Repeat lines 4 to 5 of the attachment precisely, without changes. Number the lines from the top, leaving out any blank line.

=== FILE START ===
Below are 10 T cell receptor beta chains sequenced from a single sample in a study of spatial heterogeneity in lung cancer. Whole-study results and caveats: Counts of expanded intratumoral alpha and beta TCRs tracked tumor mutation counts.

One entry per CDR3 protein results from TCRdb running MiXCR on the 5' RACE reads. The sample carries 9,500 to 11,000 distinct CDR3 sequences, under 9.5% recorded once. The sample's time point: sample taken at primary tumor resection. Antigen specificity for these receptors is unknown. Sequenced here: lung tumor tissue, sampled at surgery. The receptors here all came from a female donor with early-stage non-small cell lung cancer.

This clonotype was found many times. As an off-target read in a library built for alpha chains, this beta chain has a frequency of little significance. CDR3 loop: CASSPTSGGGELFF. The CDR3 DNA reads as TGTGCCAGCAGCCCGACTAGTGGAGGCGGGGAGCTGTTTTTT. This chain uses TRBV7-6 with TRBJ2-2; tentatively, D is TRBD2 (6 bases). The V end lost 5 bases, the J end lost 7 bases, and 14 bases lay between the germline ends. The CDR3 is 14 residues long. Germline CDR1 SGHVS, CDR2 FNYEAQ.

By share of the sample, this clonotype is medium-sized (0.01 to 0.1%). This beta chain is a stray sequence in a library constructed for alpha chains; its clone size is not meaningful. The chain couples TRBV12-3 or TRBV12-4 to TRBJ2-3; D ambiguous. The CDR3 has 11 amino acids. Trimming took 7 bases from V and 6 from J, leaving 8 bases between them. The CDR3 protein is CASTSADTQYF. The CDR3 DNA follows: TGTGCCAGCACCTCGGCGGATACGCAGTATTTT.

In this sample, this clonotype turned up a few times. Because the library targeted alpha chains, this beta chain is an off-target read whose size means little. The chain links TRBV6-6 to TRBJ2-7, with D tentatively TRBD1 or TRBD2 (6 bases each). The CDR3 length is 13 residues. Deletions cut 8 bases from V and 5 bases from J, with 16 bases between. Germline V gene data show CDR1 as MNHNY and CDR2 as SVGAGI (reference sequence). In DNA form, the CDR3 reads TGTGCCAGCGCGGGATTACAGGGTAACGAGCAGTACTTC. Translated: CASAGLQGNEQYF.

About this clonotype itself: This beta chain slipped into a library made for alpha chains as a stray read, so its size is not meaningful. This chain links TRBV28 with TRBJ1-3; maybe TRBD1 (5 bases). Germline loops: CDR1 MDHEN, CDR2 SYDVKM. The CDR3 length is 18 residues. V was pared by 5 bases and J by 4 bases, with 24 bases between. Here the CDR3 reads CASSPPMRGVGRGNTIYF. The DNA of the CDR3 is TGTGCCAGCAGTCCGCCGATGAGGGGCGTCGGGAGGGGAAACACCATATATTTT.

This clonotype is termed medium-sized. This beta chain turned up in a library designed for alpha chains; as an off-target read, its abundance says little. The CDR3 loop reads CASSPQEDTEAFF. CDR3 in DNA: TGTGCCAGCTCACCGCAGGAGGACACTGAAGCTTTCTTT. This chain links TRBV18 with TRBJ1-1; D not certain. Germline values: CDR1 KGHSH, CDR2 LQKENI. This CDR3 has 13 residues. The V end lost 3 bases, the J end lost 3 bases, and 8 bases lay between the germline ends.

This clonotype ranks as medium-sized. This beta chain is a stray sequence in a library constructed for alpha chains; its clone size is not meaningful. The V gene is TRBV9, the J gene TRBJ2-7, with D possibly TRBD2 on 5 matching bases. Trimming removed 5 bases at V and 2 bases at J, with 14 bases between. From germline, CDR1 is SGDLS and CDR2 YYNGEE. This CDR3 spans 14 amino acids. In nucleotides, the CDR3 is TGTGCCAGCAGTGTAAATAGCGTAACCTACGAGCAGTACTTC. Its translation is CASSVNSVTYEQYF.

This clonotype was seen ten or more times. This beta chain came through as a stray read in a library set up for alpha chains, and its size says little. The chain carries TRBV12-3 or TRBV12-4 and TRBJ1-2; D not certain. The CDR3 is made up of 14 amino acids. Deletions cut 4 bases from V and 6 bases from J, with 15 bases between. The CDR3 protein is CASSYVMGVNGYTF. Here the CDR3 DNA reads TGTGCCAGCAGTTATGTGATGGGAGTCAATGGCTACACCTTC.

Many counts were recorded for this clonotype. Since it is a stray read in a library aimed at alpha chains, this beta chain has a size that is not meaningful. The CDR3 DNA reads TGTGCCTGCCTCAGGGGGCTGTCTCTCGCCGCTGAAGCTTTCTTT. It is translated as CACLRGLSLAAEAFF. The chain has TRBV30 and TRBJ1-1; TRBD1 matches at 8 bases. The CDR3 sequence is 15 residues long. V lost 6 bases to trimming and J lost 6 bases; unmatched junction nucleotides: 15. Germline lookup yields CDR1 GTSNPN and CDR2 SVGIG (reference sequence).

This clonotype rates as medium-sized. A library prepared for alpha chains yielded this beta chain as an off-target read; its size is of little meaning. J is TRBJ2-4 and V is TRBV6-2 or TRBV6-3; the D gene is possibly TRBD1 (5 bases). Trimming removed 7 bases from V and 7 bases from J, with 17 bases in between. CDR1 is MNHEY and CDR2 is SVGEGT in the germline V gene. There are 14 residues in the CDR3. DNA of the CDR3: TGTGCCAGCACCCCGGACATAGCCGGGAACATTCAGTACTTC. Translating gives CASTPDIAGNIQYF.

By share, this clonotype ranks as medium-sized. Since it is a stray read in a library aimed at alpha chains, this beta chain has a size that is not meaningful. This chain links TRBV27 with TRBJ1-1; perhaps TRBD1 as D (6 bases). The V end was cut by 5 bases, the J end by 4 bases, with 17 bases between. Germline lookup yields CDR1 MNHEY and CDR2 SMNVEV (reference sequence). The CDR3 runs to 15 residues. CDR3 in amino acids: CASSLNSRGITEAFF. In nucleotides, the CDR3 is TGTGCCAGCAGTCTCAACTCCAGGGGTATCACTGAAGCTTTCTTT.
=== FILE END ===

By share of the sample, this clonotype is medium-sized (0.01 to 0.1%). This beta chain is a stray sequence in a library constructed for alpha chains; its clone size is not meaningful. The chain couples TRBV12-3 or TRBV12-4 to TRBJ2-3; D ambiguous. The CDR3 has 11 amino acids. Trimming took 7 bases from V and 6 from J, leaving 8 bases between them. The CDR3 protein is CASTSADTQYF. The CDR3 DNA follows: TGTGCCAGCACCTCGGCGGATACGCAGTATTTT.

In this sample, this clonotype turned up a few times. Because the library targeted alpha chains, this beta chain is an off-target read whose size means little. The chain links TRBV6-6 to TRBJ2-7, with D tentatively TRBD1 or TRBD2 (6 bases each). The CDR3 length is 13 residues. Deletions cut 8 bases from V and 5 bases from J, with 16 bases between. Germline V gene data show CDR1 as MNHNY and CDR2 as SVGAGI (reference sequence). In DNA form, the CDR3 reads TGTGCCAGCGCGGGATTACAGGGTAACGAGCAGTACTTC. Translated: CASAGLQGNEQYF.